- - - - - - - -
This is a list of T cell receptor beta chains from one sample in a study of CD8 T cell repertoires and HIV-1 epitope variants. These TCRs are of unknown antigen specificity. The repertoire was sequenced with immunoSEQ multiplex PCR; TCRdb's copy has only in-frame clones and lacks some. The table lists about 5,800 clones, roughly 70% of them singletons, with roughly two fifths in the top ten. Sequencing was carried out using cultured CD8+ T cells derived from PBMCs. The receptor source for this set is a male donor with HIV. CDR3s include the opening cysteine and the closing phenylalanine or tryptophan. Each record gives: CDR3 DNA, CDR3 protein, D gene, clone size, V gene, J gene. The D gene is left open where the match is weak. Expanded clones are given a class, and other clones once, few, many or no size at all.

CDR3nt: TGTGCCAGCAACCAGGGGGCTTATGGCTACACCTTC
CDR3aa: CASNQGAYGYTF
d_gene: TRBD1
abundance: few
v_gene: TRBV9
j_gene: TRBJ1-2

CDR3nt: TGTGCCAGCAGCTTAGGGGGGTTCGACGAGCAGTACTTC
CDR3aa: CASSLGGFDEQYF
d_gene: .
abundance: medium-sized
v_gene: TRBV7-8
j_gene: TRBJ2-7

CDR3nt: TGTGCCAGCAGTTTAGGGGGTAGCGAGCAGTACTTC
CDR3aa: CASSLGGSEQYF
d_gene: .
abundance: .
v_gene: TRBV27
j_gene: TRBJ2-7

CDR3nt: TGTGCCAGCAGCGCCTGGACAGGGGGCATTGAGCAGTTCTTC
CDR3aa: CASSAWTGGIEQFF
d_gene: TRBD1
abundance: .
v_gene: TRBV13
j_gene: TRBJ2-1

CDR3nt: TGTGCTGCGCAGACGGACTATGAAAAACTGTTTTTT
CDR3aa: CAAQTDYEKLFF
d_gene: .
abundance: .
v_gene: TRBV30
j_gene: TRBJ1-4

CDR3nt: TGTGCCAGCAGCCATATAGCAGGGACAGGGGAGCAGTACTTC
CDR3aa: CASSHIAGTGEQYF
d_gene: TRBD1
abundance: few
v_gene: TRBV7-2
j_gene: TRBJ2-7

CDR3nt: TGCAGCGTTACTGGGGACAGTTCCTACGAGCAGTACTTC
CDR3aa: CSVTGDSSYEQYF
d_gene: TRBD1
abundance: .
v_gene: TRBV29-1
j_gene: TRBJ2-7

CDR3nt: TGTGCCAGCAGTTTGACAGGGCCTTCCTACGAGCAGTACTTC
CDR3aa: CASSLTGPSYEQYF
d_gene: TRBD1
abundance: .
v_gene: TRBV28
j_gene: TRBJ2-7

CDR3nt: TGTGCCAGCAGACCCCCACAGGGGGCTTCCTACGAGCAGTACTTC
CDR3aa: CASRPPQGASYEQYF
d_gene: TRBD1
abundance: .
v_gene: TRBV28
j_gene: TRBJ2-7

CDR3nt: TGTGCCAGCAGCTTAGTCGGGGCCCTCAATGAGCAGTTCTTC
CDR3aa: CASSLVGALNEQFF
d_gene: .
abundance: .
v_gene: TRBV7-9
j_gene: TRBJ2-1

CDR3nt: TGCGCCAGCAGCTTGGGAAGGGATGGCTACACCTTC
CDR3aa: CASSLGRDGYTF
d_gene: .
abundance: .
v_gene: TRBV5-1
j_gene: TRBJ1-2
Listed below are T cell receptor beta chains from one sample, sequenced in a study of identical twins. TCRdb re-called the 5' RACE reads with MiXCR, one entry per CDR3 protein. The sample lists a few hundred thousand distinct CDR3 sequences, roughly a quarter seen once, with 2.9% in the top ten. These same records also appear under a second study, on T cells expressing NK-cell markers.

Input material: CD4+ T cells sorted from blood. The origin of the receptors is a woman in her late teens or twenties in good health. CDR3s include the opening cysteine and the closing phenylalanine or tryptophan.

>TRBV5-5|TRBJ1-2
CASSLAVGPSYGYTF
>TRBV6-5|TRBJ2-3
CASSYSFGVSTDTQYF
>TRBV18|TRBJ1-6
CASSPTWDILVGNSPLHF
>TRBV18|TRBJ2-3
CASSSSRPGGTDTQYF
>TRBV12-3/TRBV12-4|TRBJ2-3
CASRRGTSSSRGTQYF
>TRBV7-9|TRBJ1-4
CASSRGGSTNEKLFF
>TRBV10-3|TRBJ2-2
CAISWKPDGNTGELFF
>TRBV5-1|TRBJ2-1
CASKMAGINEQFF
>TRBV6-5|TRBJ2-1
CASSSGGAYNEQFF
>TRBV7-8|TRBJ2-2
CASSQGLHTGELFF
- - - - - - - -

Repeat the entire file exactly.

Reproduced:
This is a list of T cell receptor beta chains from one sample in a study of CD8 T cell repertoires and HIV-1 epitope variants. These TCRs are of unknown antigen specificity. The repertoire was sequenced with immunoSEQ multiplex PCR; TCRdb's copy has only in-frame clones and lacks some. The table lists about 5,800 clones, roughly 70% of them singletons, with roughly two fifths in the top ten. Sequencing was carried out using cultured CD8+ T cells derived from PBMCs. The receptor source for this set is a male donor with HIV. CDR3s include the opening cysteine and the closing phenylalanine or tryptophan. Each record gives: CDR3 DNA, CDR3 protein, D gene, clone size, V gene, J gene. The D gene is left open where the match is weak. Expanded clones are given a class, and other clones once, few, many or no size at all.

CDR3nt: TGTGCCAGCAACCAGGGGGCTTATGGCTACACCTTC
CDR3aa: CASNQGAYGYTF
d_gene: TRBD1
abundance: few
v_gene: TRBV9
j_gene: TRBJ1-2

CDR3nt: TGTGCCAGCAGCTTAGGGGGGTTCGACGAGCAGTACTTC
CDR3aa: CASSLGGFDEQYF
d_gene: .
abundance: medium-sized
v_gene: TRBV7-8
j_gene: TRBJ2-7

CDR3nt: TGTGCCAGCAGTTTAGGGGGTAGCGAGCAGTACTTC
CDR3aa: CASSLGGSEQYF
d_gene: .
abundance: .
v_gene: TRBV27
j_gene: TRBJ2-7

CDR3nt: TGTGCCAGCAGCGCCTGGACAGGGGGCATTGAGCAGTTCTTC
CDR3aa: CASSAWTGGIEQFF
d_gene: TRBD1
abundance: .
v_gene: TRBV13
j_gene: TRBJ2-1

CDR3nt: TGTGCTGCGCAGACGGACTATGAAAAACTGTTTTTT
CDR3aa: CAAQTDYEKLFF
d_gene: .
abundance: .
v_gene: TRBV30
j_gene: TRBJ1-4

CDR3nt: TGTGCCAGCAGCCATATAGCAGGGACAGGGGAGCAGTACTTC
CDR3aa: CASSHIAGTGEQYF
d_gene: TRBD1
abundance: few
v_gene: TRBV7-2
j_gene: TRBJ2-7

CDR3nt: TGCAGCGTTACTGGGGACAGTTCCTACGAGCAGTACTTC
CDR3aa: CSVTGDSSYEQYF
d_gene: TRBD1
abundance: .
v_gene: TRBV29-1
j_gene: TRBJ2-7

CDR3nt: TGTGCCAGCAGTTTGACAGGGCCTTCCTACGAGCAGTACTTC
CDR3aa: CASSLTGPSYEQYF
d_gene: TRBD1
abundance: .
v_gene: TRBV28
j_gene: TRBJ2-7

CDR3nt: TGTGCCAGCAGACCCCCACAGGGGGCTTCCTACGAGCAGTACTTC
CDR3aa: CASRPPQGASYEQYF
d_gene: TRBD1
abundance: .
v_gene: TRBV28
j_gene: TRBJ2-7

CDR3nt: TGTGCCAGCAGCTTAGTCGGGGCCCTCAATGAGCAGTTCTTC
CDR3aa: CASSLVGALNEQFF
d_gene: .
abundance: .
v_gene: TRBV7-9
j_gene: TRBJ2-1

CDR3nt: TGCGCCAGCAGCTTGGGAAGGGATGGCTACACCTTC
CDR3aa: CASSLGRDGYTF
d_gene: .
abundance: .
v_gene: TRBV5-1
j_gene: TRBJ1-2
Listed below are T cell receptor beta chains from one sample, sequenced in a study of identical twins. TCRdb re-called the 5' RACE reads with MiXCR, one entry per CDR3 protein. The sample lists a few hundred thousand distinct CDR3 sequences, roughly a quarter seen once, with 2.9% in the top ten. These same records also appear under a second study, on T cells expressing NK-cell markers.

Input material: CD4+ T cells sorted from blood. The origin of the receptors is a woman in her late teens or twenties in good health. CDR3s include the opening cysteine and the closing phenylalanine or tryptophan.

>TRBV5-5|TRBJ1-2
CASSLAVGPSYGYTF
>TRBV6-5|TRBJ2-3
CASSYSFGVSTDTQYF
>TRBV18|TRBJ1-6
CASSPTWDILVGNSPLHF
>TRBV18|TRBJ2-3
CASSSSRPGGTDTQYF
>TRBV12-3/TRBV12-4|TRBJ2-3
CASRRGTSSSRGTQYF
>TRBV7-9|TRBJ1-4
CASSRGGSTNEKLFF
>TRBV10-3|TRBJ2-2
CAISWKPDGNTGELFF
>TRBV5-1|TRBJ2-1
CASKMAGINEQFF
>TRBV6-5|TRBJ2-1
CASSSGGAYNEQFF
>TRBV7-8|TRBJ2-2
CASSQGLHTGELFF